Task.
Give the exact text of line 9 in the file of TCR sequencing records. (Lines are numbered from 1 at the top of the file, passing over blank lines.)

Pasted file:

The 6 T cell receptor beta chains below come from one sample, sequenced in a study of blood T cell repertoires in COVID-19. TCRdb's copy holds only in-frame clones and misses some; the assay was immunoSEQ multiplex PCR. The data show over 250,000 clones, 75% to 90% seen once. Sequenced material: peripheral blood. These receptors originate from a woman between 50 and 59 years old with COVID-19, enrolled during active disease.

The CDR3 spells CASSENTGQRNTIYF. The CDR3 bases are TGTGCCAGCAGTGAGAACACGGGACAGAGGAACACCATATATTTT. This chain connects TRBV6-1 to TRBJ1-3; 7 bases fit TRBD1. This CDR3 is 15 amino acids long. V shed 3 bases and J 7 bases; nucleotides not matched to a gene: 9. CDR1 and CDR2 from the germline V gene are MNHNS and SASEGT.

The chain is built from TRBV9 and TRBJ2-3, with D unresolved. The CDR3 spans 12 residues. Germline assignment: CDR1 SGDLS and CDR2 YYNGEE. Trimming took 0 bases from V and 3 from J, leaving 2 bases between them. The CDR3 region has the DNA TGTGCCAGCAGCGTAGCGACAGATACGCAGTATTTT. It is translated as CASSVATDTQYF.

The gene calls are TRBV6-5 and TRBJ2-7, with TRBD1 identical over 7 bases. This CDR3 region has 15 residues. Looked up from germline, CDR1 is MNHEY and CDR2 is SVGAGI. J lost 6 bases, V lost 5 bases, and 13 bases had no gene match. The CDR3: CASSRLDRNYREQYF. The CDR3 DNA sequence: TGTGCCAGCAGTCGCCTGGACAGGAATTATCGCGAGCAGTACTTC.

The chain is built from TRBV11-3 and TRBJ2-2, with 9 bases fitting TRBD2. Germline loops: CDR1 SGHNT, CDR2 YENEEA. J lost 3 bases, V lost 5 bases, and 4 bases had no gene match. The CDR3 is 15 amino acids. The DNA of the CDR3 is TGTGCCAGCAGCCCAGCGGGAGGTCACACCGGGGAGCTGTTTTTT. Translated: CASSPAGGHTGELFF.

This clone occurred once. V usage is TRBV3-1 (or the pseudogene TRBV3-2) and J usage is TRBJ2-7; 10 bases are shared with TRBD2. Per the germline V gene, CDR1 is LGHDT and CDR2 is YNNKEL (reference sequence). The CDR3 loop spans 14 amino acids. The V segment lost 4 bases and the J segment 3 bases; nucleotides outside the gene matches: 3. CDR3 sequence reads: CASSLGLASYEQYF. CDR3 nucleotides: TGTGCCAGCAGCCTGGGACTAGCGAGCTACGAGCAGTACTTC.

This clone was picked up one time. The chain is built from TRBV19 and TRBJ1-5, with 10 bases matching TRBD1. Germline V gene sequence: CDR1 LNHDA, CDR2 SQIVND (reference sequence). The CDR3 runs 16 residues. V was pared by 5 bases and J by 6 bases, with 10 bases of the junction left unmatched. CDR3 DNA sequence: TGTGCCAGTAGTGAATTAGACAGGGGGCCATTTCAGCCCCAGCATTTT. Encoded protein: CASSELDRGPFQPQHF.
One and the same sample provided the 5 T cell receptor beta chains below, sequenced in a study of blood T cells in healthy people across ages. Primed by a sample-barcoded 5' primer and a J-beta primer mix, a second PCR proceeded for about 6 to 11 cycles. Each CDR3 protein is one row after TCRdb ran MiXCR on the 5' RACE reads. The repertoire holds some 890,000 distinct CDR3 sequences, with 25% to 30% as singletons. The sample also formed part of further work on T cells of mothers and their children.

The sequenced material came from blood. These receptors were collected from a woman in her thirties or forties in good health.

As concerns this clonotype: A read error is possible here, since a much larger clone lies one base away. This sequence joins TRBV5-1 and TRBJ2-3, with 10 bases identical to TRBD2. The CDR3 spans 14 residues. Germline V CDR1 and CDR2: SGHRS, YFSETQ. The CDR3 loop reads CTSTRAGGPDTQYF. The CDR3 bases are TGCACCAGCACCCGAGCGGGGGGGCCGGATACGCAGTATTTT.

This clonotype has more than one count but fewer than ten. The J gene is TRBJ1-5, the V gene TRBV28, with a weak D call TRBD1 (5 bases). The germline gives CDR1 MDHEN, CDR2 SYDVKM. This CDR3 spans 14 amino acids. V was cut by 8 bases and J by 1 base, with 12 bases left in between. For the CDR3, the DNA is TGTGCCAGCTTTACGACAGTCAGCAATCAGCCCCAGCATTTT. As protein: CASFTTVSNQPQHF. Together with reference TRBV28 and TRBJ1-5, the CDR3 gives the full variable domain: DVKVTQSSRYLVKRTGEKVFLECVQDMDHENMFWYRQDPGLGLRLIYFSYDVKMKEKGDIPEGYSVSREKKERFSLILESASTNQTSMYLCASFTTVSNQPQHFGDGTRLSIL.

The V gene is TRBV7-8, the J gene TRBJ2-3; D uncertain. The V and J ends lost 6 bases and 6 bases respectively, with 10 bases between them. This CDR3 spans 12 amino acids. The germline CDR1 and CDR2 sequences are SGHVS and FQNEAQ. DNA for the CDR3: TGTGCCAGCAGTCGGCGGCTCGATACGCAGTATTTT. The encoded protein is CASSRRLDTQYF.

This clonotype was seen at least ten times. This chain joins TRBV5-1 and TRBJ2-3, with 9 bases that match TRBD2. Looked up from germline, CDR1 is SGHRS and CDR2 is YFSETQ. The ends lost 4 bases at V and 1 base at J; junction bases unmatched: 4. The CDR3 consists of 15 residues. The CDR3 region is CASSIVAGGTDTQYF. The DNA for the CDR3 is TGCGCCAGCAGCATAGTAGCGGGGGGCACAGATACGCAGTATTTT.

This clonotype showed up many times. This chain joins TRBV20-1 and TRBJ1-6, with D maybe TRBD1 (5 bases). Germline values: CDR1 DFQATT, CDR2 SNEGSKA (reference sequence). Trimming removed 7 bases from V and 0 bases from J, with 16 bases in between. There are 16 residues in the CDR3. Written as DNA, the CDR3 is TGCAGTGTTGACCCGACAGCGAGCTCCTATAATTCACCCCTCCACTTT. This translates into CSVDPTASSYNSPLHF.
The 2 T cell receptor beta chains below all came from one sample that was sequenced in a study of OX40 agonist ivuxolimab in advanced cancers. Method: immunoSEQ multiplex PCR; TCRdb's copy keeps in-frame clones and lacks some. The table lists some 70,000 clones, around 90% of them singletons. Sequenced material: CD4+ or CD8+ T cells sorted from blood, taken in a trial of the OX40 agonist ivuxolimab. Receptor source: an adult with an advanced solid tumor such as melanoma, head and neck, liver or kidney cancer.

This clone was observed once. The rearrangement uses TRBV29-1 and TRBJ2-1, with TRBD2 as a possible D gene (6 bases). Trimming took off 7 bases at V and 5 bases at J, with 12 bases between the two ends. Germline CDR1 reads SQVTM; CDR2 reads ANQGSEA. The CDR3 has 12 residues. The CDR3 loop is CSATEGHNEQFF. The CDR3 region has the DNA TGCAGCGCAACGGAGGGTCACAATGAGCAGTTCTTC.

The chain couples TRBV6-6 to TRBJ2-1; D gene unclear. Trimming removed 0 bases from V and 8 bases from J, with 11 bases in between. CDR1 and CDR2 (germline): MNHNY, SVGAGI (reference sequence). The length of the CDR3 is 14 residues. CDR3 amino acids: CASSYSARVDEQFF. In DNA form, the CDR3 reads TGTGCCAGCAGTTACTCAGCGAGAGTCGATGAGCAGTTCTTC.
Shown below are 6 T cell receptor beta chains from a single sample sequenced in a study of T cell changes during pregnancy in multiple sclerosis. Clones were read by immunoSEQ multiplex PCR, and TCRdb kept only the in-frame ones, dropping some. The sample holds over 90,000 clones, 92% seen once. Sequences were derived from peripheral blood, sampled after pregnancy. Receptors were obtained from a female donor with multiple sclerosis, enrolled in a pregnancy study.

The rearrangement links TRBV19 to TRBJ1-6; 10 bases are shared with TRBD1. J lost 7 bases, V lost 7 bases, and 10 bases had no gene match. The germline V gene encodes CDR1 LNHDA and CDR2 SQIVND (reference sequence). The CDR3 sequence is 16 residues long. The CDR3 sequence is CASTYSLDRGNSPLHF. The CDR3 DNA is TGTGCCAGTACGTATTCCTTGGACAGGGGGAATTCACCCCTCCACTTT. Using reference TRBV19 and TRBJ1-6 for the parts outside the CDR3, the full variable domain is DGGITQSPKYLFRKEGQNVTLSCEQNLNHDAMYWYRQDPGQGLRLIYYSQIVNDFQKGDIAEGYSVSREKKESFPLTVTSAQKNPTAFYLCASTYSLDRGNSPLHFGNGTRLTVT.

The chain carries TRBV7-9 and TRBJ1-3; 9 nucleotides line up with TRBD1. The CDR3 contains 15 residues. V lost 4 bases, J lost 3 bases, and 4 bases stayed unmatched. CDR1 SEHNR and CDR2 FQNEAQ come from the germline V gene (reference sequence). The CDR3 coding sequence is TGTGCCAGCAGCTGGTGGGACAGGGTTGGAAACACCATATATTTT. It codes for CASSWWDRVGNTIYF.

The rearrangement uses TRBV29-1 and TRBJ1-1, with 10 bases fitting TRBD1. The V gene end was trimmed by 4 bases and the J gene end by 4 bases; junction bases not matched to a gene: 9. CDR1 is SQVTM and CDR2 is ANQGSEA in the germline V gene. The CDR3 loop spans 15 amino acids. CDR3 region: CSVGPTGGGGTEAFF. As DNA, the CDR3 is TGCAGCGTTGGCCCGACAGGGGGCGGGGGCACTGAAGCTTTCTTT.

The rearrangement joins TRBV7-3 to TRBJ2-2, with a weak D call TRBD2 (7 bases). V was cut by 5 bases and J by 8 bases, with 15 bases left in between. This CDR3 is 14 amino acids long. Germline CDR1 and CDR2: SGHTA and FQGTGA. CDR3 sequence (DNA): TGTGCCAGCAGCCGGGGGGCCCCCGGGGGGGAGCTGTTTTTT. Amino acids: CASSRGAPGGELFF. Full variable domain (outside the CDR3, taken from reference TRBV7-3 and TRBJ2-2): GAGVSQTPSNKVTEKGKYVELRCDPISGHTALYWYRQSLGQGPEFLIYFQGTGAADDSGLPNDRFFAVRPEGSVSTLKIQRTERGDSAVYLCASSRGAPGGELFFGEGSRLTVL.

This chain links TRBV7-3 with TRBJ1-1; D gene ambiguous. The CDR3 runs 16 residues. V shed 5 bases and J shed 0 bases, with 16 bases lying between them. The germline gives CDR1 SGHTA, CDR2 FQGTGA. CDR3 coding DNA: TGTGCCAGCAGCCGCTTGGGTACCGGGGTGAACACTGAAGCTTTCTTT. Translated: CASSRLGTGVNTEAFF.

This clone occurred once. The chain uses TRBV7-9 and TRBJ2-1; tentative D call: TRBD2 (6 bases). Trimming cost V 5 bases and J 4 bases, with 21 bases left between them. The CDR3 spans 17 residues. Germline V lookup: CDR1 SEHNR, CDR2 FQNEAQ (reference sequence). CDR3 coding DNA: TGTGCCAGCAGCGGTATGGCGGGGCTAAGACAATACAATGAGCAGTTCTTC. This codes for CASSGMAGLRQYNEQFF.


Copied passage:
The sequenced material came from blood. These receptors were collected from a woman in her thirties or forties in good health.